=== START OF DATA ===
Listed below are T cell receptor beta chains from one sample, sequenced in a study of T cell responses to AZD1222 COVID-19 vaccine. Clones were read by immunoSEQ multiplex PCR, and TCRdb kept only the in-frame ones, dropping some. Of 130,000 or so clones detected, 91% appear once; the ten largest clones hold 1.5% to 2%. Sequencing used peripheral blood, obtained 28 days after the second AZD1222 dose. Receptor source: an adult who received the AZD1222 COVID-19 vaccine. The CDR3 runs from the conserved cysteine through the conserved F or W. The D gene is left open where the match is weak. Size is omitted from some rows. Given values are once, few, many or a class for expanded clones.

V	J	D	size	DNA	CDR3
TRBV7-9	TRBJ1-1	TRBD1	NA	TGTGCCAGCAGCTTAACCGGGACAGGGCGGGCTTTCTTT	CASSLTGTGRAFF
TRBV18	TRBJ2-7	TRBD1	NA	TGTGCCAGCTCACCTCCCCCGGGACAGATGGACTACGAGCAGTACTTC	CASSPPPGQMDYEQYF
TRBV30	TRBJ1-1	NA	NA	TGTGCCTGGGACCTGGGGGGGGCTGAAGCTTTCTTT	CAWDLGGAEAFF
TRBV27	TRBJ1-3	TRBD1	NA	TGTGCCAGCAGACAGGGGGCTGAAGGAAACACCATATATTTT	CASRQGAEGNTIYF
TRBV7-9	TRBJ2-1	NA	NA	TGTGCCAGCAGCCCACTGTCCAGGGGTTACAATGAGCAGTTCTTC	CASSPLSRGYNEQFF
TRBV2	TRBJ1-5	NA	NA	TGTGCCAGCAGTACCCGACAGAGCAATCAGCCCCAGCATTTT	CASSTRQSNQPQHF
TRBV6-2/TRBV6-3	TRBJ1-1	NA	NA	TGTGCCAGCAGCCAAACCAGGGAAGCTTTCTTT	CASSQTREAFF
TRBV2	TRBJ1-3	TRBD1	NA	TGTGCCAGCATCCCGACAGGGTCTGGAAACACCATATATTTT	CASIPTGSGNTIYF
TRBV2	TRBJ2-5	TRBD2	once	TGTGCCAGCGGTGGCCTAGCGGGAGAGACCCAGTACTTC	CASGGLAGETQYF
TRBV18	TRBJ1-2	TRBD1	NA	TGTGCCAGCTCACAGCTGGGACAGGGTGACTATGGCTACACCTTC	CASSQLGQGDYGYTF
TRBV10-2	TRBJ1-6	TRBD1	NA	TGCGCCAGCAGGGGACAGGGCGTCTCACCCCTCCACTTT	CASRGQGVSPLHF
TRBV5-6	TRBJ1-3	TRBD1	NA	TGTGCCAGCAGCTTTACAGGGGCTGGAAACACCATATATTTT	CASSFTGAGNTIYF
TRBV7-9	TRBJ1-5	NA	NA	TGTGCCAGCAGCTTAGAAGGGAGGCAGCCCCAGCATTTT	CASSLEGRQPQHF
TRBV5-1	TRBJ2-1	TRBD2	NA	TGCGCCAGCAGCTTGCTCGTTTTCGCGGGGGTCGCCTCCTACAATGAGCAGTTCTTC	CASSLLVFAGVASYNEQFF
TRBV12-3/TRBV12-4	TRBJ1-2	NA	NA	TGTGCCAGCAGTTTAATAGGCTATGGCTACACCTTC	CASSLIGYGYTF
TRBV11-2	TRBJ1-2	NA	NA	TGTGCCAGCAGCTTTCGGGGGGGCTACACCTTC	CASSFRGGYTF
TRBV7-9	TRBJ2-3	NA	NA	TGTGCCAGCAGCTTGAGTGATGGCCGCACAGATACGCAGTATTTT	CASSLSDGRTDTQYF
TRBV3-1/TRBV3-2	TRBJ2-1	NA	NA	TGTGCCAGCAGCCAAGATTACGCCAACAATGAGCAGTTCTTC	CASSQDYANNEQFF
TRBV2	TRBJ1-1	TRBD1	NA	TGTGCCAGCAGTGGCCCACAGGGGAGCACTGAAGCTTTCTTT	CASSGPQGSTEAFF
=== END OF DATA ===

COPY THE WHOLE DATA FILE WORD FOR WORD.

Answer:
Listed below are T cell receptor beta chains from one sample, sequenced in a study of T cell responses to AZD1222 COVID-19 vaccine. Clones were read by immunoSEQ multiplex PCR, and TCRdb kept only the in-frame ones, dropping some. Of 130,000 or so clones detected, 91% appear once; the ten largest clones hold 1.5% to 2%. Sequencing used peripheral blood, obtained 28 days after the second AZD1222 dose. Receptor source: an adult who received the AZD1222 COVID-19 vaccine. The CDR3 runs from the conserved cysteine through the conserved F or W. The D gene is left open where the match is weak. Size is omitted from some rows. Given values are once, few, many or a class for expanded clones.

V	J	D	size	DNA	CDR3
TRBV7-9	TRBJ1-1	TRBD1	NA	TGTGCCAGCAGCTTAACCGGGACAGGGCGGGCTTTCTTT	CASSLTGTGRAFF
TRBV18	TRBJ2-7	TRBD1	NA	TGTGCCAGCTCACCTCCCCCGGGACAGATGGACTACGAGCAGTACTTC	CASSPPPGQMDYEQYF
TRBV30	TRBJ1-1	NA	NA	TGTGCCTGGGACCTGGGGGGGGCTGAAGCTTTCTTT	CAWDLGGAEAFF
TRBV27	TRBJ1-3	TRBD1	NA	TGTGCCAGCAGACAGGGGGCTGAAGGAAACACCATATATTTT	CASRQGAEGNTIYF
TRBV7-9	TRBJ2-1	NA	NA	TGTGCCAGCAGCCCACTGTCCAGGGGTTACAATGAGCAGTTCTTC	CASSPLSRGYNEQFF
TRBV2	TRBJ1-5	NA	NA	TGTGCCAGCAGTACCCGACAGAGCAATCAGCCCCAGCATTTT	CASSTRQSNQPQHF
TRBV6-2/TRBV6-3	TRBJ1-1	NA	NA	TGTGCCAGCAGCCAAACCAGGGAAGCTTTCTTT	CASSQTREAFF
TRBV2	TRBJ1-3	TRBD1	NA	TGTGCCAGCATCCCGACAGGGTCTGGAAACACCATATATTTT	CASIPTGSGNTIYF
TRBV2	TRBJ2-5	TRBD2	once	TGTGCCAGCGGTGGCCTAGCGGGAGAGACCCAGTACTTC	CASGGLAGETQYF
TRBV18	TRBJ1-2	TRBD1	NA	TGTGCCAGCTCACAGCTGGGACAGGGTGACTATGGCTACACCTTC	CASSQLGQGDYGYTF
TRBV10-2	TRBJ1-6	TRBD1	NA	TGCGCCAGCAGGGGACAGGGCGTCTCACCCCTCCACTTT	CASRGQGVSPLHF
TRBV5-6	TRBJ1-3	TRBD1	NA	TGTGCCAGCAGCTTTACAGGGGCTGGAAACACCATATATTTT	CASSFTGAGNTIYF
TRBV7-9	TRBJ1-5	NA	NA	TGTGCCAGCAGCTTAGAAGGGAGGCAGCCCCAGCATTTT	CASSLEGRQPQHF
TRBV5-1	TRBJ2-1	TRBD2	NA	TGCGCCAGCAGCTTGCTCGTTTTCGCGGGGGTCGCCTCCTACAATGAGCAGTTCTTC	CASSLLVFAGVASYNEQFF
TRBV12-3/TRBV12-4	TRBJ1-2	NA	NA	TGTGCCAGCAGTTTAATAGGCTATGGCTACACCTTC	CASSLIGYGYTF
TRBV11-2	TRBJ1-2	NA	NA	TGTGCCAGCAGCTTTCGGGGGGGCTACACCTTC	CASSFRGGYTF
TRBV7-9	TRBJ2-3	NA	NA	TGTGCCAGCAGCTTGAGTGATGGCCGCACAGATACGCAGTATTTT	CASSLSDGRTDTQYF
TRBV3-1/TRBV3-2	TRBJ2-1	NA	NA	TGTGCCAGCAGCCAAGATTACGCCAACAATGAGCAGTTCTTC	CASSQDYANNEQFF
TRBV2	TRBJ1-1	TRBD1	NA	TGTGCCAGCAGTGGCCCACAGGGGAGCACTGAAGCTTTCTTT	CASSGPQGSTEAFF